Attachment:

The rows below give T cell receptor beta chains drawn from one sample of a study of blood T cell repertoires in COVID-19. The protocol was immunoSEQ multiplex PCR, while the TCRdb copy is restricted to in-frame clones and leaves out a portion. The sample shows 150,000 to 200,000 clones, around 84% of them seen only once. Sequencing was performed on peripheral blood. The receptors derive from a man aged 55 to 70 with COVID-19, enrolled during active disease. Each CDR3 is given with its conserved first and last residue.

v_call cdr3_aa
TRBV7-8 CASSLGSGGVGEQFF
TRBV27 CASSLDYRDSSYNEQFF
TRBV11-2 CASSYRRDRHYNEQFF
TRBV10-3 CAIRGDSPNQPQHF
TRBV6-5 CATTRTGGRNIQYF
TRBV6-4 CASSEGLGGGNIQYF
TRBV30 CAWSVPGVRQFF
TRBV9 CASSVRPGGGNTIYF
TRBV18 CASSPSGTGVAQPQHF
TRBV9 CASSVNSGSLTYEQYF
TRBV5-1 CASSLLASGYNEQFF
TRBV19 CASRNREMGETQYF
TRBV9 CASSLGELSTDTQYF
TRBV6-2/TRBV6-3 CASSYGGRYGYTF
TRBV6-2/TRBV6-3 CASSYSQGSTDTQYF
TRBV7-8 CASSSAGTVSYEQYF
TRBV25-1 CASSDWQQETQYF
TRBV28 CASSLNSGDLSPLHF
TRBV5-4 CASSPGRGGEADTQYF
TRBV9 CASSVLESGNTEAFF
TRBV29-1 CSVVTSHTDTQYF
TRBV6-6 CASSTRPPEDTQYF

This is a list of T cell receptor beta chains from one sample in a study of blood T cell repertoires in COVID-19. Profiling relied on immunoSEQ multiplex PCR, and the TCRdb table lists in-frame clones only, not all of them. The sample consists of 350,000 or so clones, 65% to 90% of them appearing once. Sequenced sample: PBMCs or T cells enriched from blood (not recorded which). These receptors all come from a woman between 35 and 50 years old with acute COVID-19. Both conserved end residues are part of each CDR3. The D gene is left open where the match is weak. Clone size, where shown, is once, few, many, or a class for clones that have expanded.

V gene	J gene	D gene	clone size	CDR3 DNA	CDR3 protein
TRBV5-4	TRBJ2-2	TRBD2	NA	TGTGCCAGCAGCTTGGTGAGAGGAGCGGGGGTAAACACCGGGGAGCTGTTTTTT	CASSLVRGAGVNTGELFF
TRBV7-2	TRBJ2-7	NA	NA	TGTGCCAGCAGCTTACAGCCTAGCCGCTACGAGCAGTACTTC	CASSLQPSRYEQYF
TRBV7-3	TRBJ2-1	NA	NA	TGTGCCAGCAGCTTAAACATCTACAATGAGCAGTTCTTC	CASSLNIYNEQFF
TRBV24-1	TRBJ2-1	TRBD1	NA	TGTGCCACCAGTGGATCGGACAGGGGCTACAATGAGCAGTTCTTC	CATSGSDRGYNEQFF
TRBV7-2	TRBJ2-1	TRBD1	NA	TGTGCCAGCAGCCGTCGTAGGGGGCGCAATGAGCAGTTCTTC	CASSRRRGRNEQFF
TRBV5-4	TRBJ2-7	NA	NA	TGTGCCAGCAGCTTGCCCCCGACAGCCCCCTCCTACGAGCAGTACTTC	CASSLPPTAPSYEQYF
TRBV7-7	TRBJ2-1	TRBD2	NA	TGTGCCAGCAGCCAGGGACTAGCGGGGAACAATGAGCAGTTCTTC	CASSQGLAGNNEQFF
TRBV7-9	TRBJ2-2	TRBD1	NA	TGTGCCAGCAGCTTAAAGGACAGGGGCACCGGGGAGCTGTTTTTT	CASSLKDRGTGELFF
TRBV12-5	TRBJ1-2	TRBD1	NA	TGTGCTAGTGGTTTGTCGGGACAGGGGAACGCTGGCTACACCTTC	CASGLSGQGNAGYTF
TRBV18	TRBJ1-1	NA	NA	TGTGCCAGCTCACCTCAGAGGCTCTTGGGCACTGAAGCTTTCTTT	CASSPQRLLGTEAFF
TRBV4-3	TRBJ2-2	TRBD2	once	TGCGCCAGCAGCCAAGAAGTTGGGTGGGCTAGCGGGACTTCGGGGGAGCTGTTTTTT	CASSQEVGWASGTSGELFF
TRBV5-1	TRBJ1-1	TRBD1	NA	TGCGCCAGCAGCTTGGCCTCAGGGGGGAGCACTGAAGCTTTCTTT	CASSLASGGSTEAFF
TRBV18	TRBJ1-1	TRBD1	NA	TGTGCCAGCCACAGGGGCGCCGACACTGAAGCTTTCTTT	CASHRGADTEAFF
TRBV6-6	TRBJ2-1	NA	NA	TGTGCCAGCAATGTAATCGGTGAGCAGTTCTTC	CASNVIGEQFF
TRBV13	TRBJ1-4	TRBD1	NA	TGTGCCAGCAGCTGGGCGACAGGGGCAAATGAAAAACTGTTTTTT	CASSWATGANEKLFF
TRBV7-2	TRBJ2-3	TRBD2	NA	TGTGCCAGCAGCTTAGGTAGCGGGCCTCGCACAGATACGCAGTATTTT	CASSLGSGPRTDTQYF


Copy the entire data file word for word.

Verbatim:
The rows below give T cell receptor beta chains drawn from one sample of a study of blood T cell repertoires in COVID-19. The protocol was immunoSEQ multiplex PCR, while the TCRdb copy is restricted to in-frame clones and leaves out a portion. The sample shows 150,000 to 200,000 clones, around 84% of them seen only once. Sequencing was performed on peripheral blood. The receptors derive from a man aged 55 to 70 with COVID-19, enrolled during active disease. Each CDR3 is given with its conserved first and last residue.

v_call cdr3_aa
TRBV7-8 CASSLGSGGVGEQFF
TRBV27 CASSLDYRDSSYNEQFF
TRBV11-2 CASSYRRDRHYNEQFF
TRBV10-3 CAIRGDSPNQPQHF
TRBV6-5 CATTRTGGRNIQYF
TRBV6-4 CASSEGLGGGNIQYF
TRBV30 CAWSVPGVRQFF
TRBV9 CASSVRPGGGNTIYF
TRBV18 CASSPSGTGVAQPQHF
TRBV9 CASSVNSGSLTYEQYF
TRBV5-1 CASSLLASGYNEQFF
TRBV19 CASRNREMGETQYF
TRBV9 CASSLGELSTDTQYF
TRBV6-2/TRBV6-3 CASSYGGRYGYTF
TRBV6-2/TRBV6-3 CASSYSQGSTDTQYF
TRBV7-8 CASSSAGTVSYEQYF
TRBV25-1 CASSDWQQETQYF
TRBV28 CASSLNSGDLSPLHF
TRBV5-4 CASSPGRGGEADTQYF
TRBV9 CASSVLESGNTEAFF
TRBV29-1 CSVVTSHTDTQYF
TRBV6-6 CASSTRPPEDTQYF

This is a list of T cell receptor beta chains from one sample in a study of blood T cell repertoires in COVID-19. Profiling relied on immunoSEQ multiplex PCR, and the TCRdb table lists in-frame clones only, not all of them. The sample consists of 350,000 or so clones, 65% to 90% of them appearing once. Sequenced sample: PBMCs or T cells enriched from blood (not recorded which). These receptors all come from a woman between 35 and 50 years old with acute COVID-19. Both conserved end residues are part of each CDR3. The D gene is left open where the match is weak. Clone size, where shown, is once, few, many, or a class for clones that have expanded.

V gene	J gene	D gene	clone size	CDR3 DNA	CDR3 protein
TRBV5-4	TRBJ2-2	TRBD2	NA	TGTGCCAGCAGCTTGGTGAGAGGAGCGGGGGTAAACACCGGGGAGCTGTTTTTT	CASSLVRGAGVNTGELFF
TRBV7-2	TRBJ2-7	NA	NA	TGTGCCAGCAGCTTACAGCCTAGCCGCTACGAGCAGTACTTC	CASSLQPSRYEQYF
TRBV7-3	TRBJ2-1	NA	NA	TGTGCCAGCAGCTTAAACATCTACAATGAGCAGTTCTTC	CASSLNIYNEQFF
TRBV24-1	TRBJ2-1	TRBD1	NA	TGTGCCACCAGTGGATCGGACAGGGGCTACAATGAGCAGTTCTTC	CATSGSDRGYNEQFF
TRBV7-2	TRBJ2-1	TRBD1	NA	TGTGCCAGCAGCCGTCGTAGGGGGCGCAATGAGCAGTTCTTC	CASSRRRGRNEQFF
TRBV5-4	TRBJ2-7	NA	NA	TGTGCCAGCAGCTTGCCCCCGACAGCCCCCTCCTACGAGCAGTACTTC	CASSLPPTAPSYEQYF
TRBV7-7	TRBJ2-1	TRBD2	NA	TGTGCCAGCAGCCAGGGACTAGCGGGGAACAATGAGCAGTTCTTC	CASSQGLAGNNEQFF
TRBV7-9	TRBJ2-2	TRBD1	NA	TGTGCCAGCAGCTTAAAGGACAGGGGCACCGGGGAGCTGTTTTTT	CASSLKDRGTGELFF
TRBV12-5	TRBJ1-2	TRBD1	NA	TGTGCTAGTGGTTTGTCGGGACAGGGGAACGCTGGCTACACCTTC	CASGLSGQGNAGYTF
TRBV18	TRBJ1-1	NA	NA	TGTGCCAGCTCACCTCAGAGGCTCTTGGGCACTGAAGCTTTCTTT	CASSPQRLLGTEAFF
TRBV4-3	TRBJ2-2	TRBD2	once	TGCGCCAGCAGCCAAGAAGTTGGGTGGGCTAGCGGGACTTCGGGGGAGCTGTTTTTT	CASSQEVGWASGTSGELFF
TRBV5-1	TRBJ1-1	TRBD1	NA	TGCGCCAGCAGCTTGGCCTCAGGGGGGAGCACTGAAGCTTTCTTT	CASSLASGGSTEAFF
TRBV18	TRBJ1-1	TRBD1	NA	TGTGCCAGCCACAGGGGCGCCGACACTGAAGCTTTCTTT	CASHRGADTEAFF
TRBV6-6	TRBJ2-1	NA	NA	TGTGCCAGCAATGTAATCGGTGAGCAGTTCTTC	CASNVIGEQFF
TRBV13	TRBJ1-4	TRBD1	NA	TGTGCCAGCAGCTGGGCGACAGGGGCAAATGAAAAACTGTTTTTT	CASSWATGANEKLFF
TRBV7-2	TRBJ2-3	TRBD2	NA	TGTGCCAGCAGCTTAGGTAGCGGGCCTCGCACAGATACGCAGTATTTT	CASSLGSGPRTDTQYF